Your SSE Energy Bill Explained
All energy bills contain important information, even if they use technical terms, so it's essential you know how to read your energy bill. This is true for SSE and their energy bills, or whoever your energy supplier is.
That's why we've put together this guide, to explain every aspect of SSE's energy bill, whether you're trying to make sense of your bill, or if you need specific details because you want to switch energy supplier.
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What does an example of one of SSE's energy bills look like?
Before walking you through SSE's bill, let's begin with an example of one of their bills. Yours should look similar to the sample bill below:
1. Payments and balance
Your payments and balance overview is just a snapshot of what you’ve paid and whether you’re in debit or credit. It’s best to find yourself in credit over the warmer months, and then this accounts for your higher usage when it’s cold. Your monthly payments are chosen based on your annual usage, and should see you in credit at the right time.
SSE highlights your projected annual spend based on usage information. This leads on to information about the cheapest tariffs available from this supplier.
3. Tariff recommendations
If you could be saving money by switching to another SSE tariff then you’ll find that information here. SSE highlights the cheapest similar tariff (for example, a green tariff), followed by the cheapest overall tariff. Get in touch with them if you want to switch.
4. Tariff name
This is simply the name assigned to your fixed or variable tariff. It usually includes the month and year that the tariff ends, and after that you’ll move onto the supplier’s default tariff and probably pay more. It’s a date worth remembering!
5. Payment type
This is a reminder of how you pay your bill, so if you see ‘Direct Debit’ then you know the payment comes out automatically. If you’d like to change this then get in touch with your supplier.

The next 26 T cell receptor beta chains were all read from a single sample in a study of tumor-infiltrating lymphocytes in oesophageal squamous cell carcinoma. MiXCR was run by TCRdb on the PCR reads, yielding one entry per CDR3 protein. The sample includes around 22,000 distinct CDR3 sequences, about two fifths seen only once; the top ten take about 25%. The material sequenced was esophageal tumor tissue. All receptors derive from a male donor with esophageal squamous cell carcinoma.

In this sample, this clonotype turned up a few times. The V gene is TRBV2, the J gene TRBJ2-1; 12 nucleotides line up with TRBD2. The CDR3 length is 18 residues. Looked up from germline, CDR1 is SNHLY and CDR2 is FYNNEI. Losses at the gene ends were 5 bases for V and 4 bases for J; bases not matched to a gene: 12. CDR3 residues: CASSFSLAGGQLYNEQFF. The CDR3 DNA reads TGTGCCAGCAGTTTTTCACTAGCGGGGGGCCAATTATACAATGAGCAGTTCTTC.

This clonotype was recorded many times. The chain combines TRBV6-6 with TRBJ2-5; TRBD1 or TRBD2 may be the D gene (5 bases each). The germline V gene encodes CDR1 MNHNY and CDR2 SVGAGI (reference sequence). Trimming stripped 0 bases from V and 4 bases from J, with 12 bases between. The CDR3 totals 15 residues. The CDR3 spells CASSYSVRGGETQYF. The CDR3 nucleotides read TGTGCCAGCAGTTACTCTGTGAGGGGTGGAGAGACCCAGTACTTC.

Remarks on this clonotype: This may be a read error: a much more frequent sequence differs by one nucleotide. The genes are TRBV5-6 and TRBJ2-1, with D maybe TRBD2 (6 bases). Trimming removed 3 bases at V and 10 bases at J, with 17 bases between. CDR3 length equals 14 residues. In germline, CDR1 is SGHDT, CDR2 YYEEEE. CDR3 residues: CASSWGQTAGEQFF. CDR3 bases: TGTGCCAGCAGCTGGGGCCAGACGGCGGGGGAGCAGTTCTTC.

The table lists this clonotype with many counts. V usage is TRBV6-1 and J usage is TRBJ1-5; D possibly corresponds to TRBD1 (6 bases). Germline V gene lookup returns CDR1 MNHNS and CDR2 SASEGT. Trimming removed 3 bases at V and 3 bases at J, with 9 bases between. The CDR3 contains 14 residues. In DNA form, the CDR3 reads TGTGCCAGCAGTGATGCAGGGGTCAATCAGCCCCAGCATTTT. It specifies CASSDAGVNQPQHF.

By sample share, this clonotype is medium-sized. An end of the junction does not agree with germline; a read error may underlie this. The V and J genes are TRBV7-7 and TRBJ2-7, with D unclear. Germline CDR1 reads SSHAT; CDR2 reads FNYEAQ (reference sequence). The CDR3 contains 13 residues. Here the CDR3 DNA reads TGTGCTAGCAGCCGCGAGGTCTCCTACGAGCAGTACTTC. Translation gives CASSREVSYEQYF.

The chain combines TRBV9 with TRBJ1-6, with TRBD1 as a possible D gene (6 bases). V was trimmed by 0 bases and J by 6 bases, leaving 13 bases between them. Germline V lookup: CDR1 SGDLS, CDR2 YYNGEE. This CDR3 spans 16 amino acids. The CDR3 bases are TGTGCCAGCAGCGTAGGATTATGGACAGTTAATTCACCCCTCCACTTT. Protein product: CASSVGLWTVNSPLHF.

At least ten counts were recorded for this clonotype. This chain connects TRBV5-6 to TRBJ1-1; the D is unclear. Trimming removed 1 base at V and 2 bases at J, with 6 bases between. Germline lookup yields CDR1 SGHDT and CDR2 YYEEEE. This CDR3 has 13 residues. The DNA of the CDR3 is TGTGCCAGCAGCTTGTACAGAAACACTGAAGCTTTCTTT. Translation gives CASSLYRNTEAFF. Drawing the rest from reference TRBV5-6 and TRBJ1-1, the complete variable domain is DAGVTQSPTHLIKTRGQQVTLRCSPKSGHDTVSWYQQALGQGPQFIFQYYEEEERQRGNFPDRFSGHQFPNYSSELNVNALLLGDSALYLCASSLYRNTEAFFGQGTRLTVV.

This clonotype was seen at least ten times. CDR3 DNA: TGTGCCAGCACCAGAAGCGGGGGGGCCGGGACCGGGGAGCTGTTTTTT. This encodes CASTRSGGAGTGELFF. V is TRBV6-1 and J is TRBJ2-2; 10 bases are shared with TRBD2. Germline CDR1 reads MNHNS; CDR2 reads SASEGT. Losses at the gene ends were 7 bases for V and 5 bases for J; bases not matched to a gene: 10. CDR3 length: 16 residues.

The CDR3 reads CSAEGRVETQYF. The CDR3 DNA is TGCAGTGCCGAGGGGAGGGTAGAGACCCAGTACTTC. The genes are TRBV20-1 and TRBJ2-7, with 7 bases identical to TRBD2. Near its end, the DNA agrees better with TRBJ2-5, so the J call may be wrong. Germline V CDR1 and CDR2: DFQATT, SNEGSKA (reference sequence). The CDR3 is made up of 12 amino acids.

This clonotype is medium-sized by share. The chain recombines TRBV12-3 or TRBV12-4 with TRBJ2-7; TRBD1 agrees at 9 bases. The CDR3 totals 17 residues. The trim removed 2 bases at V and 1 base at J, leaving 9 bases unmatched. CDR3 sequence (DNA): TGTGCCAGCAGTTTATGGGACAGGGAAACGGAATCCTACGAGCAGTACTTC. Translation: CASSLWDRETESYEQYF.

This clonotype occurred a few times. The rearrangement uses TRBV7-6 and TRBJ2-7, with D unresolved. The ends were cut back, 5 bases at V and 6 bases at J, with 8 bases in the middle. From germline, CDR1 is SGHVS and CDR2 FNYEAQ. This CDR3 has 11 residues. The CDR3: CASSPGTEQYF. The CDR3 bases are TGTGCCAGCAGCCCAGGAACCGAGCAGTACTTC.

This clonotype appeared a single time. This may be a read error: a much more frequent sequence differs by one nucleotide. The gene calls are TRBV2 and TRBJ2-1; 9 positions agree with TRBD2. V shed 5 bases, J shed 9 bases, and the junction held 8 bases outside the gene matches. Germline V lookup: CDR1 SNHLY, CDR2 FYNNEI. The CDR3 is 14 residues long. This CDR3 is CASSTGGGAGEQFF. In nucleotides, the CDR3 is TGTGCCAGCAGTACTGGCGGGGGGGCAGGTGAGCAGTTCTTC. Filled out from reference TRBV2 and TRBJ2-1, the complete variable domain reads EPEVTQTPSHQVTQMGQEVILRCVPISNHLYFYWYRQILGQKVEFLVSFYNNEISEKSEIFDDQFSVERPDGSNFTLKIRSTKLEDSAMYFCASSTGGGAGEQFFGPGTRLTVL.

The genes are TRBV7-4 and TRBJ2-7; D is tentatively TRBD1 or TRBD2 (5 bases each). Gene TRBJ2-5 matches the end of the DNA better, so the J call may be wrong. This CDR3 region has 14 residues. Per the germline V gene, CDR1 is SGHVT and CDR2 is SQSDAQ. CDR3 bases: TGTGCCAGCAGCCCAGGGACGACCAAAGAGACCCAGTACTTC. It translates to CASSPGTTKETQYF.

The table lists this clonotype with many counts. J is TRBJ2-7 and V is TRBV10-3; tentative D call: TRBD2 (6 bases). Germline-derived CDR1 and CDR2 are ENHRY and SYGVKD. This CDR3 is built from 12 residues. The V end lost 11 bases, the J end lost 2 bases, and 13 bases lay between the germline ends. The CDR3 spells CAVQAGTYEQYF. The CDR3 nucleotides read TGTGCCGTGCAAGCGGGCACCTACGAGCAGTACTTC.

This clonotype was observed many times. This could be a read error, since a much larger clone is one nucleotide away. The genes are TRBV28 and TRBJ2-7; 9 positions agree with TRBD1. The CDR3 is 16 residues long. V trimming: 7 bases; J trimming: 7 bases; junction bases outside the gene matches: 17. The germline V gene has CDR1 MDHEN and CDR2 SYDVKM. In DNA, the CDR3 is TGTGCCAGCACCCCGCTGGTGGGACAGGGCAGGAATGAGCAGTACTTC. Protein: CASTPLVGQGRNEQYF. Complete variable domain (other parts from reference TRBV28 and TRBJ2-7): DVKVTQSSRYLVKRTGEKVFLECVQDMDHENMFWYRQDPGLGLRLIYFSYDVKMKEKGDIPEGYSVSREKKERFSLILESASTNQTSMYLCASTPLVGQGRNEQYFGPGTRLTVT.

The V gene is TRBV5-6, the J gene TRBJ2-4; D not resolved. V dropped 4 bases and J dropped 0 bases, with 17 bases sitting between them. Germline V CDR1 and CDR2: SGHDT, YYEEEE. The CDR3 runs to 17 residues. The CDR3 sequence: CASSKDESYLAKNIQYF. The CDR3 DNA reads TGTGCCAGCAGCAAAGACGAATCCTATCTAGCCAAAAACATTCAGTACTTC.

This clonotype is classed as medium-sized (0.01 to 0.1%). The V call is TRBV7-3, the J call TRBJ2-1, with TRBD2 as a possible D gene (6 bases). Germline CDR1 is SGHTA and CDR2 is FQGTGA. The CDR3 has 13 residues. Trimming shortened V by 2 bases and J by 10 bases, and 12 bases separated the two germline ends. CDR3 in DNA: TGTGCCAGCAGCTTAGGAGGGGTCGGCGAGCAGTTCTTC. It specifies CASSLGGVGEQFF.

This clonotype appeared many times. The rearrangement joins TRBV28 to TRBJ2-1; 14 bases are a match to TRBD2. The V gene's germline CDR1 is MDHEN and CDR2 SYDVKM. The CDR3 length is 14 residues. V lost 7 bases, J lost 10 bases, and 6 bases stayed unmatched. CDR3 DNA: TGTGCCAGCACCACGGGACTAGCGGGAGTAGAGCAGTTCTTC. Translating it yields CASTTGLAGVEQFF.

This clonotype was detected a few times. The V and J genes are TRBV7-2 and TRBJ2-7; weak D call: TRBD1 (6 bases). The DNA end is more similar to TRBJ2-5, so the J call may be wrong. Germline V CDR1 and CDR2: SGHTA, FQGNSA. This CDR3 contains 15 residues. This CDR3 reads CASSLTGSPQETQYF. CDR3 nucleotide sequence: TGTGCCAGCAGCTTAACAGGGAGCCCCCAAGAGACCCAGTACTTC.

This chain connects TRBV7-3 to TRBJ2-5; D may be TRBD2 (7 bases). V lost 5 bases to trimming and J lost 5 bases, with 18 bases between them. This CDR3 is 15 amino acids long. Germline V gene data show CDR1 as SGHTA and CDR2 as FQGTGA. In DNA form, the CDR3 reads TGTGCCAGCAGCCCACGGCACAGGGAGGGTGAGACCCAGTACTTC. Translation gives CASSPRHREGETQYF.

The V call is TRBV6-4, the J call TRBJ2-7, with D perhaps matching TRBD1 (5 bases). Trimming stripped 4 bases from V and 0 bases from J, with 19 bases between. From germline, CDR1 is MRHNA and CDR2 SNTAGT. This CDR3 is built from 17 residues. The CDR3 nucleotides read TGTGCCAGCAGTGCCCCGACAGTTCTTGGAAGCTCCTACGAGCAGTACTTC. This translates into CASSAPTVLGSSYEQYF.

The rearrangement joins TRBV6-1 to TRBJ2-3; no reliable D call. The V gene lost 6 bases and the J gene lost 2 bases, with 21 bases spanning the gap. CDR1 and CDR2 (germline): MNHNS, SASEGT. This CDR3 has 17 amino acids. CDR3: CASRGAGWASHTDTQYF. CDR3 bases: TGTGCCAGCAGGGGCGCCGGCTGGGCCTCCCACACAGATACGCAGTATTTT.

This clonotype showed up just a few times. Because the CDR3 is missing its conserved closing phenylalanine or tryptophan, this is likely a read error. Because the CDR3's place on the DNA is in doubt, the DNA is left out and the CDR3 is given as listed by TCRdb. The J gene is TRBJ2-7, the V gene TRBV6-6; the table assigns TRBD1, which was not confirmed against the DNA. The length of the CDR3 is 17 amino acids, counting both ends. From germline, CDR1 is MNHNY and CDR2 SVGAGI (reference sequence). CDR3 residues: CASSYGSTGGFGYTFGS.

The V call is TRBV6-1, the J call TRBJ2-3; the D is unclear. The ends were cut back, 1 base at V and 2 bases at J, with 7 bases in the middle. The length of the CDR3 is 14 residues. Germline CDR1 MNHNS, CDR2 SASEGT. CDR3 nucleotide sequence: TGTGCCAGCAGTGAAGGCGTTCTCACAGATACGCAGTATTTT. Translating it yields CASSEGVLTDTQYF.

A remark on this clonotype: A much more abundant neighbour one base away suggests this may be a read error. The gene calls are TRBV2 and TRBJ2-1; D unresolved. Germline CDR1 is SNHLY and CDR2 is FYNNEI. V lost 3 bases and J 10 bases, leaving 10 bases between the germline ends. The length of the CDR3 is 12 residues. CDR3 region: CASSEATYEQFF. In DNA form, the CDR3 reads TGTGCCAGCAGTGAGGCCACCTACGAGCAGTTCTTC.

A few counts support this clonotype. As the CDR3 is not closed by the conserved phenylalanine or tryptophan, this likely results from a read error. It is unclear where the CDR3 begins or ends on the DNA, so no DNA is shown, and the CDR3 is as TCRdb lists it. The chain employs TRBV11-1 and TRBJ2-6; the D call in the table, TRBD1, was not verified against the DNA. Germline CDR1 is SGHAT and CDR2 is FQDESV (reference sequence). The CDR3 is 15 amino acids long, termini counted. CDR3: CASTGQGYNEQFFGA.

6. Tariff end-date
This confirms the end-date of your tariff. It’s really important to make sure that you get a new deal in place, and you don’t simply default to an expensive standard tariff. You have the option of either getting a new offer from your supplier, or shopping around for something better.
7. Exit fee
This is important information, as it warns you about any cost to exit your contract. If you want to switch during your contract and there is an exit fee, you’ll almost certainly have to pay it. Some deals don’t have an exit fee, leaving you free to switch at any time for no cost.
These will let you know how much gas and electricity your supplier expects you to use. You can use this information when you compare energy deals and you are asked for your annual consumption, or you can do it based on how much you spend.
9. Energy usage and cost
Here you’ll see your energy usage and cost. There are two different parts to your cost of energy - your unit rate and your standing charge. These are combined to create the cost of gas and electricity. SSE offers a comparison against last year on the following page.
10. Electricity supply number (MPAN)
This is your electricity supply number, or Meter Point Authentication Number. You’ll usually find it has an ‘S’ before it, and, as with the gas number, it can be handy to know where to find it.
11. Contact information
Here you’ll find various methods of contacting SSE. There’s a lot of information packed into one page, but SSE makes the emergency/power cut contact number clear in the top-right corner. You’ll also find emails, phone numbers and addresses, should you wish to get in touch about your account or a complaint.